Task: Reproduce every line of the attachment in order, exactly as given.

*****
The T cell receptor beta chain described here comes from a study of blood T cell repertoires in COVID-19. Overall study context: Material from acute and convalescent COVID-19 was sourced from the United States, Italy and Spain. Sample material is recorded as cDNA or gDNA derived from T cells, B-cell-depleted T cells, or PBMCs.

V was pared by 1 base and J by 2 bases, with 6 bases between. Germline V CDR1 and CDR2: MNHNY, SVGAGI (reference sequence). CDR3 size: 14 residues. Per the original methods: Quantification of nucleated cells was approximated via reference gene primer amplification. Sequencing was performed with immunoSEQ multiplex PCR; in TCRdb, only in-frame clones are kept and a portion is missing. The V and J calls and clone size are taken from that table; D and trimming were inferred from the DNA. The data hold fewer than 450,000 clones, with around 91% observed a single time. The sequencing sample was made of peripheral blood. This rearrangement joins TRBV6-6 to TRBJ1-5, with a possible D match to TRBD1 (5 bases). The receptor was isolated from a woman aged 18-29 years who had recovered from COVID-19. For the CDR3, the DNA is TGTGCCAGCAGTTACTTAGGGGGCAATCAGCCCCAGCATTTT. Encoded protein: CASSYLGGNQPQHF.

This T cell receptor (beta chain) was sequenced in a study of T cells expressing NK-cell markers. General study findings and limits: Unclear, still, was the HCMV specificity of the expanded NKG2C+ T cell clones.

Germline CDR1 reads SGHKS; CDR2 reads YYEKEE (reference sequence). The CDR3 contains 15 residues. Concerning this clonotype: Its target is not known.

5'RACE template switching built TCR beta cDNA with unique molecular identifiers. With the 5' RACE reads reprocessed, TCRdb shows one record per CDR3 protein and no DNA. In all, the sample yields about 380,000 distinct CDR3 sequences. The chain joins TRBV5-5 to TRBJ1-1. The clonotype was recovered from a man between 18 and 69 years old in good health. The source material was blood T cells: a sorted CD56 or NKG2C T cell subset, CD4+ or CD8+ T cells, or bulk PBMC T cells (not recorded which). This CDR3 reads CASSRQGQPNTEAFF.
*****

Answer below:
The T cell receptor beta chain described here comes from a study of blood T cell repertoires in COVID-19. Overall study context: Material from acute and convalescent COVID-19 was sourced from the United States, Italy and Spain. Sample material is recorded as cDNA or gDNA derived from T cells, B-cell-depleted T cells, or PBMCs.

V was pared by 1 base and J by 2 bases, with 6 bases between. Germline V CDR1 and CDR2: MNHNY, SVGAGI (reference sequence). CDR3 size: 14 residues. Per the original methods: Quantification of nucleated cells was approximated via reference gene primer amplification. Sequencing was performed with immunoSEQ multiplex PCR; in TCRdb, only in-frame clones are kept and a portion is missing. The V and J calls and clone size are taken from that table; D and trimming were inferred from the DNA. The data hold fewer than 450,000 clones, with around 91% observed a single time. The sequencing sample was made of peripheral blood. This rearrangement joins TRBV6-6 to TRBJ1-5, with a possible D match to TRBD1 (5 bases). The receptor was isolated from a woman aged 18-29 years who had recovered from COVID-19. For the CDR3, the DNA is TGTGCCAGCAGTTACTTAGGGGGCAATCAGCCCCAGCATTTT. Encoded protein: CASSYLGGNQPQHF.

This T cell receptor (beta chain) was sequenced in a study of T cells expressing NK-cell markers. General study findings and limits: Unclear, still, was the HCMV specificity of the expanded NKG2C+ T cell clones.

Germline CDR1 reads SGHKS; CDR2 reads YYEKEE (reference sequence). The CDR3 contains 15 residues. Concerning this clonotype: Its target is not known.

5'RACE template switching built TCR beta cDNA with unique molecular identifiers. With the 5' RACE reads reprocessed, TCRdb shows one record per CDR3 protein and no DNA. In all, the sample yields about 380,000 distinct CDR3 sequences. The chain joins TRBV5-5 to TRBJ1-1. The clonotype was recovered from a man between 18 and 69 years old in good health. The source material was blood T cells: a sorted CD56 or NKG2C T cell subset, CD4+ or CD8+ T cells, or bulk PBMC T cells (not recorded which). This CDR3 reads CASSRQGQPNTEAFF.